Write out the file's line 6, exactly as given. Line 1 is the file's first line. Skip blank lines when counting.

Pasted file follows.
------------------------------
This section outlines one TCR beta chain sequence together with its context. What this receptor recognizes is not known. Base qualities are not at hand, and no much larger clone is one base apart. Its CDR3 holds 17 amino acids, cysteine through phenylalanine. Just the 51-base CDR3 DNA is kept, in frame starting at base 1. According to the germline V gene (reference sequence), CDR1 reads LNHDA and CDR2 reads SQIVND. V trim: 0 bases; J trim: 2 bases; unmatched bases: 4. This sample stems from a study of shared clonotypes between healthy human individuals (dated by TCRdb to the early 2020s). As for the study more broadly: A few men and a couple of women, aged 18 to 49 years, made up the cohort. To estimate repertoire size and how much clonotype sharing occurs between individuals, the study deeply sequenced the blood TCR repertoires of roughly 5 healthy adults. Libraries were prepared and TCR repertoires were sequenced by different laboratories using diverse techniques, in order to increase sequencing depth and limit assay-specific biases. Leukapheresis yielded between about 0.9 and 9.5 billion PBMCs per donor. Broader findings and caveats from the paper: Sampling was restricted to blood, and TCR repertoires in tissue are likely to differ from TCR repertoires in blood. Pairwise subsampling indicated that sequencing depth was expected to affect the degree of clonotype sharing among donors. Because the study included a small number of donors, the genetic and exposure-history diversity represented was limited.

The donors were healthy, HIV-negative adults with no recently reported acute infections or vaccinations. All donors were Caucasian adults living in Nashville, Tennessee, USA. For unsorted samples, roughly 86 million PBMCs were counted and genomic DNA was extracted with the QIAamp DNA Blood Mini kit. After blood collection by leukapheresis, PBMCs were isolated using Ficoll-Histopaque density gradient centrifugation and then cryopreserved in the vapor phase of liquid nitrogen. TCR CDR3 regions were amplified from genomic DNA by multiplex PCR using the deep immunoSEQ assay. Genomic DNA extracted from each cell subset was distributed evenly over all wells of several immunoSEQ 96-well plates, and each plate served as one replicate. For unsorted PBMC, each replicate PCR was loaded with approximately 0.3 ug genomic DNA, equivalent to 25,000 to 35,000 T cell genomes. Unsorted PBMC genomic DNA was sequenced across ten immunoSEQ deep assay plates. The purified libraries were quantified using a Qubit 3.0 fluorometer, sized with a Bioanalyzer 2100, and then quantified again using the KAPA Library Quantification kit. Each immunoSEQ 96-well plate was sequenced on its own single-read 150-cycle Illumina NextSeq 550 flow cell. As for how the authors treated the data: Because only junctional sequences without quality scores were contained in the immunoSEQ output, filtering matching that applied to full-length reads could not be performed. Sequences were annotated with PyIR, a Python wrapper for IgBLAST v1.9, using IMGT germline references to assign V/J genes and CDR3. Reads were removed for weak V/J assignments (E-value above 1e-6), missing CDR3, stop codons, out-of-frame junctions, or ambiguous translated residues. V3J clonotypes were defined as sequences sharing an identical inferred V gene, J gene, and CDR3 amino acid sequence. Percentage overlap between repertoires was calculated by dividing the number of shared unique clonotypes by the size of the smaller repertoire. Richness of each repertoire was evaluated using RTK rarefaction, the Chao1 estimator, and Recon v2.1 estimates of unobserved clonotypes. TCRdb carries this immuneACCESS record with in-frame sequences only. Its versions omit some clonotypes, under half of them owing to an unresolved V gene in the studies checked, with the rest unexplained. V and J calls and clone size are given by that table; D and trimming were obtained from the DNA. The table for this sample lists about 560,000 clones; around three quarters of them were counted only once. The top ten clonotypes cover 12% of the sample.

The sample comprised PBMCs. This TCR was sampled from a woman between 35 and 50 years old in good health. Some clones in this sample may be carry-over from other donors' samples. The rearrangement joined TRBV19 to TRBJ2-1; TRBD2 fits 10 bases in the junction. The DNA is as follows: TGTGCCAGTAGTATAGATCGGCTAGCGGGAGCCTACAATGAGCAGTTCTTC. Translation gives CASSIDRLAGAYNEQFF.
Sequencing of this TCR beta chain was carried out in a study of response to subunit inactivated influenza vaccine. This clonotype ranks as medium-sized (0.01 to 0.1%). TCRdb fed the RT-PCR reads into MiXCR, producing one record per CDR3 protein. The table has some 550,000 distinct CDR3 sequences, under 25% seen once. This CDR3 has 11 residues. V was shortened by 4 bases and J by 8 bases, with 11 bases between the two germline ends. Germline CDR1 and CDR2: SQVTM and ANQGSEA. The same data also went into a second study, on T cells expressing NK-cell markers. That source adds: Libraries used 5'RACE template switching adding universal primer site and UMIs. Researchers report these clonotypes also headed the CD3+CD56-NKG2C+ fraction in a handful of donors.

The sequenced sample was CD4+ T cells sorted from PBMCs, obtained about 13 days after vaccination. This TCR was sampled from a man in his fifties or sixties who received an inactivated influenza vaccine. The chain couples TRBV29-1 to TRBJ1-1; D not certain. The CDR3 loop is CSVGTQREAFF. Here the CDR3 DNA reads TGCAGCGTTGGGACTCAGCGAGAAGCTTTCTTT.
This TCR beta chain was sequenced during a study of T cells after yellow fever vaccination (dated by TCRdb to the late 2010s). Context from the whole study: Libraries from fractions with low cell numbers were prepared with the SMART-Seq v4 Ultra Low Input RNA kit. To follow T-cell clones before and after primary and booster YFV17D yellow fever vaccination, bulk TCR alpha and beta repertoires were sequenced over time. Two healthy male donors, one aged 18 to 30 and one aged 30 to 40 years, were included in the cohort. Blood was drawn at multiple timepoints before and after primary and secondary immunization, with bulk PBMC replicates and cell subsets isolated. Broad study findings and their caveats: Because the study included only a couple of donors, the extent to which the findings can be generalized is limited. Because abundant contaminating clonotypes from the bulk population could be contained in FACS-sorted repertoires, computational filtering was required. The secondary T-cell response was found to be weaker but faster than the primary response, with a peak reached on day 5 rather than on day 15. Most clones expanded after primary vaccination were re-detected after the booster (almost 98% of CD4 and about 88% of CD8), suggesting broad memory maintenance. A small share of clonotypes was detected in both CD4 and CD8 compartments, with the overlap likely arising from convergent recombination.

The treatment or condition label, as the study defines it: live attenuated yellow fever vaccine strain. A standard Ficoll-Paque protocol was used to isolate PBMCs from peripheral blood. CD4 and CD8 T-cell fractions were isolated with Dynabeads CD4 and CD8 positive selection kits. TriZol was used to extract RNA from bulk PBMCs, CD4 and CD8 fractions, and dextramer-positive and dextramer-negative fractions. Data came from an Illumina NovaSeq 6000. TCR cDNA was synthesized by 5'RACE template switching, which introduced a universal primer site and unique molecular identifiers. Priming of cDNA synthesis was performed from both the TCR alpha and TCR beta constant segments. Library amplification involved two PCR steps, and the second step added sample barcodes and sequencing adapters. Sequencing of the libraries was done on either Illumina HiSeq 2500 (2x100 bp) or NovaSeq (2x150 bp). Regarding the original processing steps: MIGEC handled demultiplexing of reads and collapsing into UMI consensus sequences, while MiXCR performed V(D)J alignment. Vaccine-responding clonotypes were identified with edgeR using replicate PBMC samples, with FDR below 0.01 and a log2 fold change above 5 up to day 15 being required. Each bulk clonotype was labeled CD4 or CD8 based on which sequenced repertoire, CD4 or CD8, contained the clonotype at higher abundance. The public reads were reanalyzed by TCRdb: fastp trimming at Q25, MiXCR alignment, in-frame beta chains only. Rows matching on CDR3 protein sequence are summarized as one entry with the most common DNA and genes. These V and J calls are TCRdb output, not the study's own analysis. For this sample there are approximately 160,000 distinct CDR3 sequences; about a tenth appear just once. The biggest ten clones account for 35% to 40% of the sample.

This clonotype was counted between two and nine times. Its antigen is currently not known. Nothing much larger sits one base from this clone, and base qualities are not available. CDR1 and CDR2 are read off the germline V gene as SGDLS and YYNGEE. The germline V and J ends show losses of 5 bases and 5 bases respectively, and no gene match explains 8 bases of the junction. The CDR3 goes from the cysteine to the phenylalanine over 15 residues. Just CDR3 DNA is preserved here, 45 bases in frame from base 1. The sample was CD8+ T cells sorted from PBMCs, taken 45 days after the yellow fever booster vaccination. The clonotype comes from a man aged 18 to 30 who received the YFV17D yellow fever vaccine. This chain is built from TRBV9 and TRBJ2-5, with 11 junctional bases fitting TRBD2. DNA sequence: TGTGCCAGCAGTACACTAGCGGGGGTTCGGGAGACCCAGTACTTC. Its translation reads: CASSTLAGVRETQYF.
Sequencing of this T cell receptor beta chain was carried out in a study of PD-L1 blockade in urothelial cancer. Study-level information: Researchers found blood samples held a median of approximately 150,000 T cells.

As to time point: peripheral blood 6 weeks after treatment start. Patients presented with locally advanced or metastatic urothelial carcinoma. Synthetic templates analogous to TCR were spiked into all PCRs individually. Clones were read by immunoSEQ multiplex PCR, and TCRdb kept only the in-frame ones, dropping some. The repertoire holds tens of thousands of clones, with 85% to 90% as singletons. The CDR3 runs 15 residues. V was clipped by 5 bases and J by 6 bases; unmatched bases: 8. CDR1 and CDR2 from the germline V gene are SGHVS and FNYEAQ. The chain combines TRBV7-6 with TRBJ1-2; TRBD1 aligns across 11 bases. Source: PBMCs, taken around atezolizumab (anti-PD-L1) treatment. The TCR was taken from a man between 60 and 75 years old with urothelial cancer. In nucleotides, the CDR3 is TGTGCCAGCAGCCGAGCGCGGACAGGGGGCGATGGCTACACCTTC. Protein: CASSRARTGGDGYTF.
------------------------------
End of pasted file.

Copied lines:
This TCR beta chain was sequenced during a study of T cells after yellow fever vaccination (dated by TCRdb to the late 2010s). Context from the whole study: Libraries from fractions with low cell numbers were prepared with the SMART-Seq v4 Ultra Low Input RNA kit. To follow T-cell clones before and after primary and booster YFV17D yellow fever vaccination, bulk TCR alpha and beta repertoires were sequenced over time. Two healthy male donors, one aged 18 to 30 and one aged 30 to 40 years, were included in the cohort. Blood was drawn at multiple timepoints before and after primary and secondary immunization, with bulk PBMC replicates and cell subsets isolated. Broad study findings and their caveats: Because the study included only a couple of donors, the extent to which the findings can be generalized is limited. Because abundant contaminating clonotypes from the bulk population could be contained in FACS-sorted repertoires, computational filtering was required. The secondary T-cell response was found to be weaker but faster than the primary response, with a peak reached on day 5 rather than on day 15. Most clones expanded after primary vaccination were re-detected after the booster (almost 98% of CD4 and about 88% of CD8), suggesting broad memory maintenance. A small share of clonotypes was detected in both CD4 and CD8 compartments, with the overlap likely arising from convergent recombination.